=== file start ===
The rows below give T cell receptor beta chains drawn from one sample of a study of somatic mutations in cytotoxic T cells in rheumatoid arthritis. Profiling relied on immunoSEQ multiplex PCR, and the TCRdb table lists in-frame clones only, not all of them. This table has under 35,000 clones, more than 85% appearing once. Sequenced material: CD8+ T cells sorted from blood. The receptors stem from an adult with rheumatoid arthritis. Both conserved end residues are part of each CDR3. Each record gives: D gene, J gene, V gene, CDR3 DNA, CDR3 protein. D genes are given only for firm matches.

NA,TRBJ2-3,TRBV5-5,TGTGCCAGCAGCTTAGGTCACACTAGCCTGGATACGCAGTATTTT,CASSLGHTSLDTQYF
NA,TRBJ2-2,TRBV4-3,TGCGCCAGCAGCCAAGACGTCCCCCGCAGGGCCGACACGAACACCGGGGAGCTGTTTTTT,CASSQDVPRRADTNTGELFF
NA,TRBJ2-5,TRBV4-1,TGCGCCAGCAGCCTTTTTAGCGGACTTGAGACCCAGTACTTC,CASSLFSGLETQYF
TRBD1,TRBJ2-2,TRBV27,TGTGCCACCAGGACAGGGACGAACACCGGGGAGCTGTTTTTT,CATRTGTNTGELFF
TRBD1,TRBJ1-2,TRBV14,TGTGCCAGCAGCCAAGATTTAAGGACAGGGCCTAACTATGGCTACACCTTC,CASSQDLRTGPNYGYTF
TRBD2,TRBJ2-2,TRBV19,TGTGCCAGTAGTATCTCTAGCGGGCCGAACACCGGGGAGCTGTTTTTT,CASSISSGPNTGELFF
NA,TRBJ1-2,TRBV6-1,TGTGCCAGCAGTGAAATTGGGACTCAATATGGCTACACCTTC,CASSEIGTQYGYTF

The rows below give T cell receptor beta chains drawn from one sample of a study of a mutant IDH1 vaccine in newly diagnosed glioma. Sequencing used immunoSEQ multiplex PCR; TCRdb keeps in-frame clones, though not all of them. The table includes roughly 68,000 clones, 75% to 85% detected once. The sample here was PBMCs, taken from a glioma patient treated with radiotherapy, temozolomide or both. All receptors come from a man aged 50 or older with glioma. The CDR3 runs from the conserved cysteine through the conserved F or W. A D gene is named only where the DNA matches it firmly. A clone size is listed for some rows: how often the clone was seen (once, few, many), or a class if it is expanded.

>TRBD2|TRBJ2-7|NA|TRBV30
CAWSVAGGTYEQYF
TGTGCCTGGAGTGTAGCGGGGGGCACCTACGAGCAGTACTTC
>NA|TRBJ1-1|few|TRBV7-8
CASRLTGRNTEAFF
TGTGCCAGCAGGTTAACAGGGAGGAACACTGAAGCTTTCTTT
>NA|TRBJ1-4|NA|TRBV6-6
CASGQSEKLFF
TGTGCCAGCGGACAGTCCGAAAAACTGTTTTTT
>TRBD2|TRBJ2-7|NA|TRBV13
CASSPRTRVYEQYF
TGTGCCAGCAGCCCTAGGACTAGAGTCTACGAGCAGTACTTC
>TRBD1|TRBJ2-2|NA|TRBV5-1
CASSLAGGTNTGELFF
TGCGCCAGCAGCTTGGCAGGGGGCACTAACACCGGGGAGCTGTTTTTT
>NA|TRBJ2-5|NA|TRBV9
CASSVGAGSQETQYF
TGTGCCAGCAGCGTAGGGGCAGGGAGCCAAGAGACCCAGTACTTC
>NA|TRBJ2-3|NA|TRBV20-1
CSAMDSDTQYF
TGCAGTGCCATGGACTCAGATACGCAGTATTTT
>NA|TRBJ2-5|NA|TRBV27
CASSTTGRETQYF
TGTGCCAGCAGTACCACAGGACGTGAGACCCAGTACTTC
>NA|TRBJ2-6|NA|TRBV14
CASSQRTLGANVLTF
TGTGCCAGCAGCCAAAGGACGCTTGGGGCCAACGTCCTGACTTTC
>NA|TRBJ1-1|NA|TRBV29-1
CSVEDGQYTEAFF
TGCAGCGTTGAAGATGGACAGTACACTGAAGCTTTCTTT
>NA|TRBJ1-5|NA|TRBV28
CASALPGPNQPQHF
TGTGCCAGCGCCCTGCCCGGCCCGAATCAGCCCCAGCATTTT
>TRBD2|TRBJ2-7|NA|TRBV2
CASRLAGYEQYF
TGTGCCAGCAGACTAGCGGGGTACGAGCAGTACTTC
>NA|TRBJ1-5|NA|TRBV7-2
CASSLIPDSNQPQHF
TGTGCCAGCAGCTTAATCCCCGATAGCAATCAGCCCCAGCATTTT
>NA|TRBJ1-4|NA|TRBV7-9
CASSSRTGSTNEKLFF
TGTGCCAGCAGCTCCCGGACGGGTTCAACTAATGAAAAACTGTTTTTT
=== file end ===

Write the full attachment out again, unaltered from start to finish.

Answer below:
The rows below give T cell receptor beta chains drawn from one sample of a study of somatic mutations in cytotoxic T cells in rheumatoid arthritis. Profiling relied on immunoSEQ multiplex PCR, and the TCRdb table lists in-frame clones only, not all of them. This table has under 35,000 clones, more than 85% appearing once. Sequenced material: CD8+ T cells sorted from blood. The receptors stem from an adult with rheumatoid arthritis. Both conserved end residues are part of each CDR3. Each record gives: D gene, J gene, V gene, CDR3 DNA, CDR3 protein. D genes are given only for firm matches.

NA,TRBJ2-3,TRBV5-5,TGTGCCAGCAGCTTAGGTCACACTAGCCTGGATACGCAGTATTTT,CASSLGHTSLDTQYF
NA,TRBJ2-2,TRBV4-3,TGCGCCAGCAGCCAAGACGTCCCCCGCAGGGCCGACACGAACACCGGGGAGCTGTTTTTT,CASSQDVPRRADTNTGELFF
NA,TRBJ2-5,TRBV4-1,TGCGCCAGCAGCCTTTTTAGCGGACTTGAGACCCAGTACTTC,CASSLFSGLETQYF
TRBD1,TRBJ2-2,TRBV27,TGTGCCACCAGGACAGGGACGAACACCGGGGAGCTGTTTTTT,CATRTGTNTGELFF
TRBD1,TRBJ1-2,TRBV14,TGTGCCAGCAGCCAAGATTTAAGGACAGGGCCTAACTATGGCTACACCTTC,CASSQDLRTGPNYGYTF
TRBD2,TRBJ2-2,TRBV19,TGTGCCAGTAGTATCTCTAGCGGGCCGAACACCGGGGAGCTGTTTTTT,CASSISSGPNTGELFF
NA,TRBJ1-2,TRBV6-1,TGTGCCAGCAGTGAAATTGGGACTCAATATGGCTACACCTTC,CASSEIGTQYGYTF

The rows below give T cell receptor beta chains drawn from one sample of a study of a mutant IDH1 vaccine in newly diagnosed glioma. Sequencing used immunoSEQ multiplex PCR; TCRdb keeps in-frame clones, though not all of them. The table includes roughly 68,000 clones, 75% to 85% detected once. The sample here was PBMCs, taken from a glioma patient treated with radiotherapy, temozolomide or both. All receptors come from a man aged 50 or older with glioma. The CDR3 runs from the conserved cysteine through the conserved F or W. A D gene is named only where the DNA matches it firmly. A clone size is listed for some rows: how often the clone was seen (once, few, many), or a class if it is expanded.

>TRBD2|TRBJ2-7|NA|TRBV30
CAWSVAGGTYEQYF
TGTGCCTGGAGTGTAGCGGGGGGCACCTACGAGCAGTACTTC
>NA|TRBJ1-1|few|TRBV7-8
CASRLTGRNTEAFF
TGTGCCAGCAGGTTAACAGGGAGGAACACTGAAGCTTTCTTT
>NA|TRBJ1-4|NA|TRBV6-6
CASGQSEKLFF
TGTGCCAGCGGACAGTCCGAAAAACTGTTTTTT
>TRBD2|TRBJ2-7|NA|TRBV13
CASSPRTRVYEQYF
TGTGCCAGCAGCCCTAGGACTAGAGTCTACGAGCAGTACTTC
>TRBD1|TRBJ2-2|NA|TRBV5-1
CASSLAGGTNTGELFF
TGCGCCAGCAGCTTGGCAGGGGGCACTAACACCGGGGAGCTGTTTTTT
>NA|TRBJ2-5|NA|TRBV9
CASSVGAGSQETQYF
TGTGCCAGCAGCGTAGGGGCAGGGAGCCAAGAGACCCAGTACTTC
>NA|TRBJ2-3|NA|TRBV20-1
CSAMDSDTQYF
TGCAGTGCCATGGACTCAGATACGCAGTATTTT
>NA|TRBJ2-5|NA|TRBV27
CASSTTGRETQYF
TGTGCCAGCAGTACCACAGGACGTGAGACCCAGTACTTC
>NA|TRBJ2-6|NA|TRBV14
CASSQRTLGANVLTF
TGTGCCAGCAGCCAAAGGACGCTTGGGGCCAACGTCCTGACTTTC
>NA|TRBJ1-1|NA|TRBV29-1
CSVEDGQYTEAFF
TGCAGCGTTGAAGATGGACAGTACACTGAAGCTTTCTTT
>NA|TRBJ1-5|NA|TRBV28
CASALPGPNQPQHF
TGTGCCAGCGCCCTGCCCGGCCCGAATCAGCCCCAGCATTTT
>TRBD2|TRBJ2-7|NA|TRBV2
CASRLAGYEQYF
TGTGCCAGCAGACTAGCGGGGTACGAGCAGTACTTC
>NA|TRBJ1-5|NA|TRBV7-2
CASSLIPDSNQPQHF
TGTGCCAGCAGCTTAATCCCCGATAGCAATCAGCCCCAGCATTTT
>NA|TRBJ1-4|NA|TRBV7-9
CASSSRTGSTNEKLFF
TGTGCCAGCAGCTCCCGGACGGGTTCAACTAATGAAAAACTGTTTTTT